CDC reports 358 Cyclospora cases in 26 states
Cyclospora illness—which previously this summer had been almost exclusively reported in Texas—has now affected 358 people in 26 states, the Centers for Disease Control and Prevention (CDC) said in an update today.
More than half (199, or 56%) had symptoms that began after May 1 and reported no international travel before becoming sick, the agency said.
The CDC is investigating clusters of cases linked to restaurants or to specific events in Texas, Wisconsin, and Georgia. It is also probing additional clusters in Texas and Georgia. The agency said that investigations in Texas and Wisconsin "have preliminarily identified cilantro as a suspect vehicle," echoing an import alert from the Food and Drug Administration (FDA) earlier this week regarding cilantro from Mexico's Puebla region.
The CDC said investigations are ongoing to pinpoint the food culprit in other cases. The agency did not give a breakdown of the number of cases in affected states or specifics about patients. A Jul 29 update from the Texas Department of State Health Services (TDSHS) lists 212 cases in that state.
Jul 31 CDC statement
Jul 28 CIDRAP News scan on FDA alert
Jul 29 TDSHS update
Nigeria notes 4 H5N1 outbreaks; UK reports LPAI-to-HPAI mutation
Nigerian officials have reported four new H5N1 avian flu outbreaks involving more than 6,000 poultry, and UK authorities are saying that a highly pathogenic avian influenza (HPAI) H7N7 outbreak in that country earlier this month was the result of a mutation from a low-pathogenic (LPAI) H7N7 virus.
In Nigeria, the H5N1 outbreaks, in the southern part of the country, involved a total of 6,747 birds, according to a report posted by the World Organization for Animal Health (OIE). One was a backyard flock of 178 laying chickens, and the others housed poultry flocks ranging from 620 to 3,269 birds. All told, 3,879 birds were sickened by the virus, and 3,417 of them died. The rest were euthanized to prevent disease spread.
The outbreaks began from Jul 12 to Jul 20. The country has confirmed 168 H5N1 outbreaks since January. Before that, it hadn't reported an outbreak since 2008.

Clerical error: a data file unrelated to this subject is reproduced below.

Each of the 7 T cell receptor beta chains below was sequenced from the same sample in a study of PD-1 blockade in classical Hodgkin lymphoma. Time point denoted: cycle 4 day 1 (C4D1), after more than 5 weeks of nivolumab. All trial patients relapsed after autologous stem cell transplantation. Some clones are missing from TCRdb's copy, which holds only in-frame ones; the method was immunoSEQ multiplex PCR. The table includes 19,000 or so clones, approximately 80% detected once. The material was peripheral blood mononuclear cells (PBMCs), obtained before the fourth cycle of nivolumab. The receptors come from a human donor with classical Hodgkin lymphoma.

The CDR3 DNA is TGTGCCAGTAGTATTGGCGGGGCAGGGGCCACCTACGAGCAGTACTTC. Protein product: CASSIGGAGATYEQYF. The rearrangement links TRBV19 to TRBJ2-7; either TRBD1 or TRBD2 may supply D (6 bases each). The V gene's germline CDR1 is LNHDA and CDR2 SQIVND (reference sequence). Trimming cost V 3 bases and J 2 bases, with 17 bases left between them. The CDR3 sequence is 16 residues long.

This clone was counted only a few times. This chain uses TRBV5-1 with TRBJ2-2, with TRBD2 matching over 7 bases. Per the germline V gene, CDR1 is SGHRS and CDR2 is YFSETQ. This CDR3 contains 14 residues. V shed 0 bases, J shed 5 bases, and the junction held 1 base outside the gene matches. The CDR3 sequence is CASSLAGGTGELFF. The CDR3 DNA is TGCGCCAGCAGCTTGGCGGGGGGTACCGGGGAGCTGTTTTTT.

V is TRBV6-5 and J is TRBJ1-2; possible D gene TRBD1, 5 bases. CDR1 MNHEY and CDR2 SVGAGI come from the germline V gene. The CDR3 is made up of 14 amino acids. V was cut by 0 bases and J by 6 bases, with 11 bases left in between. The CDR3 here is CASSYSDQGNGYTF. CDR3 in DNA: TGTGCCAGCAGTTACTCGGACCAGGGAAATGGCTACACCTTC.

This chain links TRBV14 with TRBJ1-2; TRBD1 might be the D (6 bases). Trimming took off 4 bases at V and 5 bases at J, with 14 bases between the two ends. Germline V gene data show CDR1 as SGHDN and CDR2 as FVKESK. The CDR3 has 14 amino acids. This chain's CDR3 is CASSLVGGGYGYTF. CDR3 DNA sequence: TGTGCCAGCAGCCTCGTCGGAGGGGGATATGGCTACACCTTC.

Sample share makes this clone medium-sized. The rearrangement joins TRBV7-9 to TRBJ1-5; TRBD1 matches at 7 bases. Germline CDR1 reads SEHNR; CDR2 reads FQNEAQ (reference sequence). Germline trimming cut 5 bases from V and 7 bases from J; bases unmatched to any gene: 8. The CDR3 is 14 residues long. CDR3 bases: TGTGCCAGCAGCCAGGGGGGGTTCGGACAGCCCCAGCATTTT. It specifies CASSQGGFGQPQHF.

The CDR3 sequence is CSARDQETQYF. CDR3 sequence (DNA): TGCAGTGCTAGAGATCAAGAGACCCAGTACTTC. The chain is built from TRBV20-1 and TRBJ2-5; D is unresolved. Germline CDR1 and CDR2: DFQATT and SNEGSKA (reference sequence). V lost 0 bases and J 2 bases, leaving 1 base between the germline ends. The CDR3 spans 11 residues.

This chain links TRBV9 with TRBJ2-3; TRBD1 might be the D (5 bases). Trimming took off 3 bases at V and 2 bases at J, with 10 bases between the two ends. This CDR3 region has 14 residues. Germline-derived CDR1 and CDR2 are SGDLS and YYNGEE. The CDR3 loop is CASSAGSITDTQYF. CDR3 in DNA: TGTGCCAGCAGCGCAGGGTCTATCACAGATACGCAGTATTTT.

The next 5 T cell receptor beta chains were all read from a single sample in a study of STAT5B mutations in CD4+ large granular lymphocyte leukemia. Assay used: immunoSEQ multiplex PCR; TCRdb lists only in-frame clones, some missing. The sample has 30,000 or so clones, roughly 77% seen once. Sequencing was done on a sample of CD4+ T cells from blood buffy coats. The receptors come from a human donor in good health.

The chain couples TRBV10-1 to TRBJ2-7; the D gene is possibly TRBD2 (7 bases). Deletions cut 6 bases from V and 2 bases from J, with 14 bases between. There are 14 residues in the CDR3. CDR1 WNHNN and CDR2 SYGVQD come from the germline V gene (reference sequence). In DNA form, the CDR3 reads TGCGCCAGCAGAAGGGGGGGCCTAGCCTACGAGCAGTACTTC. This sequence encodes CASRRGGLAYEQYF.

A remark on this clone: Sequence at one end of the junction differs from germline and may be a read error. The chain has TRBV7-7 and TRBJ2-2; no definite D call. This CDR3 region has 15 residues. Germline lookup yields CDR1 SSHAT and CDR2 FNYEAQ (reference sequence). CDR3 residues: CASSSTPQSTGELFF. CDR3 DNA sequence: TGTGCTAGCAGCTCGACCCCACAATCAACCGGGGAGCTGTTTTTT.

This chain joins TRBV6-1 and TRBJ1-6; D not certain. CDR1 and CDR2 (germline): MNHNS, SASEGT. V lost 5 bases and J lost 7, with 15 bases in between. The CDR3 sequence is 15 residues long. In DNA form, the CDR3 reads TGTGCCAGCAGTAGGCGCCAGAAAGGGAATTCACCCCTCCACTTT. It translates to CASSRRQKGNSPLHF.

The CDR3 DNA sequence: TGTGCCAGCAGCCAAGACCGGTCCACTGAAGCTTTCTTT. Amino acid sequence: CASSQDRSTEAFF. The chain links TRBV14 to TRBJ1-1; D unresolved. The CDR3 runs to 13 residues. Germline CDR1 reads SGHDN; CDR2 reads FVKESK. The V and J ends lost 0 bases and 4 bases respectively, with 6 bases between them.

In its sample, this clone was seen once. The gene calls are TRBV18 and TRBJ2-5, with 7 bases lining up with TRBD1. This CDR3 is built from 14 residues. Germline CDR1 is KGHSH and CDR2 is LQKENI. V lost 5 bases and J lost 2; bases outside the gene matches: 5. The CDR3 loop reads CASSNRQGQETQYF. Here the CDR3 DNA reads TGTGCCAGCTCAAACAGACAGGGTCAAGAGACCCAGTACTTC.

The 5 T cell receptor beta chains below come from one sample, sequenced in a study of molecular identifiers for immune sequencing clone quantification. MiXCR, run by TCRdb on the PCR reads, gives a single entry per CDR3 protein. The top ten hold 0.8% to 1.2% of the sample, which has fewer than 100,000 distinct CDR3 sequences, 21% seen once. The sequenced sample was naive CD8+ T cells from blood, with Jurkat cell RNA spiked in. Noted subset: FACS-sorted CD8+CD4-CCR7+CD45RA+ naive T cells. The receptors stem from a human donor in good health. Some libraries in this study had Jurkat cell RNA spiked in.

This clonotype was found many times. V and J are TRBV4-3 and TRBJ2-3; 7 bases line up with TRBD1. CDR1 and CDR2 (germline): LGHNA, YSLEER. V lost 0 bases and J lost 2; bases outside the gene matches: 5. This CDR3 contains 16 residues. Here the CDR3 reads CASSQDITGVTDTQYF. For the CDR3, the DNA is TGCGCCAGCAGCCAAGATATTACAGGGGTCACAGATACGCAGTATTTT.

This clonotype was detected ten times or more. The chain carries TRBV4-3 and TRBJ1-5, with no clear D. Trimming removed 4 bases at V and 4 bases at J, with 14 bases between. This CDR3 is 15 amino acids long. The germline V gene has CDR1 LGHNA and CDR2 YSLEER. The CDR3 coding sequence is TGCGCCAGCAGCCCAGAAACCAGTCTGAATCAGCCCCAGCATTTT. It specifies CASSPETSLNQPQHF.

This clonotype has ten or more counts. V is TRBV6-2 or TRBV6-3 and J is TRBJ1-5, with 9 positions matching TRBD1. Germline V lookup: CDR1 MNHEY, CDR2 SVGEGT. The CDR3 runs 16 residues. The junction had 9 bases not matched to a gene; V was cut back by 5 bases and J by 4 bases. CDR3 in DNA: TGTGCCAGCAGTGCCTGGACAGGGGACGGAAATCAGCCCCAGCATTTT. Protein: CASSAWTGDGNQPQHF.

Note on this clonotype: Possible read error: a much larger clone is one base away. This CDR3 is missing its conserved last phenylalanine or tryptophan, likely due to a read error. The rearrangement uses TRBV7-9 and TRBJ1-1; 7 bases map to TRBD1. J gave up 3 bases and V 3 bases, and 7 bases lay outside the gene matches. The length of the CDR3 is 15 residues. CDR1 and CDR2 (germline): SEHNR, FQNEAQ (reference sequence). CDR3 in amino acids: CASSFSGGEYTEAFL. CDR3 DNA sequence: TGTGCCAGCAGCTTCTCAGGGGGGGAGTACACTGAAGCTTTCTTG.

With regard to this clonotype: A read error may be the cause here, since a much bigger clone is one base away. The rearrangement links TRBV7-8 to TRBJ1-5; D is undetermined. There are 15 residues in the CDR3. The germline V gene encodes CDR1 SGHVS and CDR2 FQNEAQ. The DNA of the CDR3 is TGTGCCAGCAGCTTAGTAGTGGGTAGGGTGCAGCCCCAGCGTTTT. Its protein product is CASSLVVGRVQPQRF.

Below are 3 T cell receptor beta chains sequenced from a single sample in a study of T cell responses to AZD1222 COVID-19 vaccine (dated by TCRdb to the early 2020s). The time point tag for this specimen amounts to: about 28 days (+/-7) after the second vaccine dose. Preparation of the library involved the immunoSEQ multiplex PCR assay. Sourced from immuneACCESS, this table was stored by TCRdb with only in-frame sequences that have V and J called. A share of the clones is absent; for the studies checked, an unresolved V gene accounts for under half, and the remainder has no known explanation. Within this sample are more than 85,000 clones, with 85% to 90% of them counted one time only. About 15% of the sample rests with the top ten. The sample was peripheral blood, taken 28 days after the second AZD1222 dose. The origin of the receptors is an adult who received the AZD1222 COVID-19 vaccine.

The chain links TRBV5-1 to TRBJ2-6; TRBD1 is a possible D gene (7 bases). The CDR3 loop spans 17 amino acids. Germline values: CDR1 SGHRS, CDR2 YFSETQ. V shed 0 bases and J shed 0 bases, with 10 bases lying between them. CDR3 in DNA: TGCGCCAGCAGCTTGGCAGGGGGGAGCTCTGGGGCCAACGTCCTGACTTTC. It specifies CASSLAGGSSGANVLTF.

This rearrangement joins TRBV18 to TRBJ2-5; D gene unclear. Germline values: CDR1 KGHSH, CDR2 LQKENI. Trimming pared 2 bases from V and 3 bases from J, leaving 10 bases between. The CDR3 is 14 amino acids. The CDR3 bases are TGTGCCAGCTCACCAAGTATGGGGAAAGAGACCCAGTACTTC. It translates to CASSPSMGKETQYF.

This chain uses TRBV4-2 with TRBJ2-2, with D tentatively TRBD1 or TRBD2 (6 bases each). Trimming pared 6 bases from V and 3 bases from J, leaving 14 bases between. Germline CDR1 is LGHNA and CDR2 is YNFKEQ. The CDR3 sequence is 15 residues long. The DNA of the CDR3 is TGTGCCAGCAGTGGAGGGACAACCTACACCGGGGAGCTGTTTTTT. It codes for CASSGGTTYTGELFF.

Jul 29 OIE report
In the United Kingdom, the country's Department for Environment, Food and Rural Affairs (DEFRA) released a preliminary outbreak assessment for an HPAI H7N7 avian flu outbreak in Germany earlier this week affecting a farm of more than 10,000 laying hens. In the report, the agency mentions several recent LPAI H7N7 outbreaks in Europe, noting that one occurred within 1 kilometer of the German HPAI H7N7 outbreak.
It then cites the other recently reported HPAI H7N7 outbreak, which occurred on a UK farm on Jul 6. DEFRA says in its report, "Investigations into this outbreak have revealed a mutation event occurred within the poultry premises, following an incursion of LPAI. The most likely source of infection was contact with wild birds, given the presence on the farm of nesting wild waterfowl and two ponds. The full epidemiology report will be available soon at www.gov.uk."
It adds, "The mutation of LPAI to HPAI viruses is a rare event."
Jul 29 UK DEFRA report
Flu viruses found in workers, animals at fairs
Live-animal fairs produced substantial levels of influenza in employees, animals, and their environs, and sequencing indicated transmission involving humans and animals in one case, according to a new study in Clinical Infectious Diseases.
Researchers from the CDC and Minnesota obtained samples from two markets that were epidemiologically linked to people with infections of variant swine-origin flu. Nasal swabs from 11 of 17 employees (65%) tested positive for influenza A, and 7 tested positive multiple times. Also, 11 of 15 workers (73%) had baseline hemagglutination-inhibition antibody titers of 40 or higher to swine-origin flu, and 1 had a fourfold titer increase to both swine-origin and 2009 H1N1 flu.
In addition, influenza A viruses were isolated from 72 of 84 swine (86%), from 30 of 45 air samples (67%), and from 5 of 21 railings (24%). Whole-genome sequencing of viruses isolated from swine and environmental specimens revealed multiple strains and subtype co-detections, with multiple gene segment exchanges.
Finally, genetic sequencing of viruses from a market customer and from swine indicated pig-to-human transmission or vice versa. The authors conclude that live-animal markets may provide conditions for novel flu viruses to emerge.
Jul 29 Clin Infect Dis abstract
CSL's acquisition of Novartis flu vaccine business cleared
CSL Ltd., of Melbourne, Australia, has received the necessary approvals to acquire Novartis's influenza vaccine business, and both companies hope to finalize the deal in the next few days, according to a Melbourne Herald Sun story today.
The $275 million acquisition will be combined with bioCSL's flu vaccine operations to create a new subsidiary called Seqirus, the story said. The new subsidiary will make CSL the second-largest player in the $4 billion influenza vaccine industry.
"This is a significant acquisition for CSL as a leading global biotherapeutics company which has long been at the forefront of protecting people's health," CSL Chief Executive Paul Perreault said.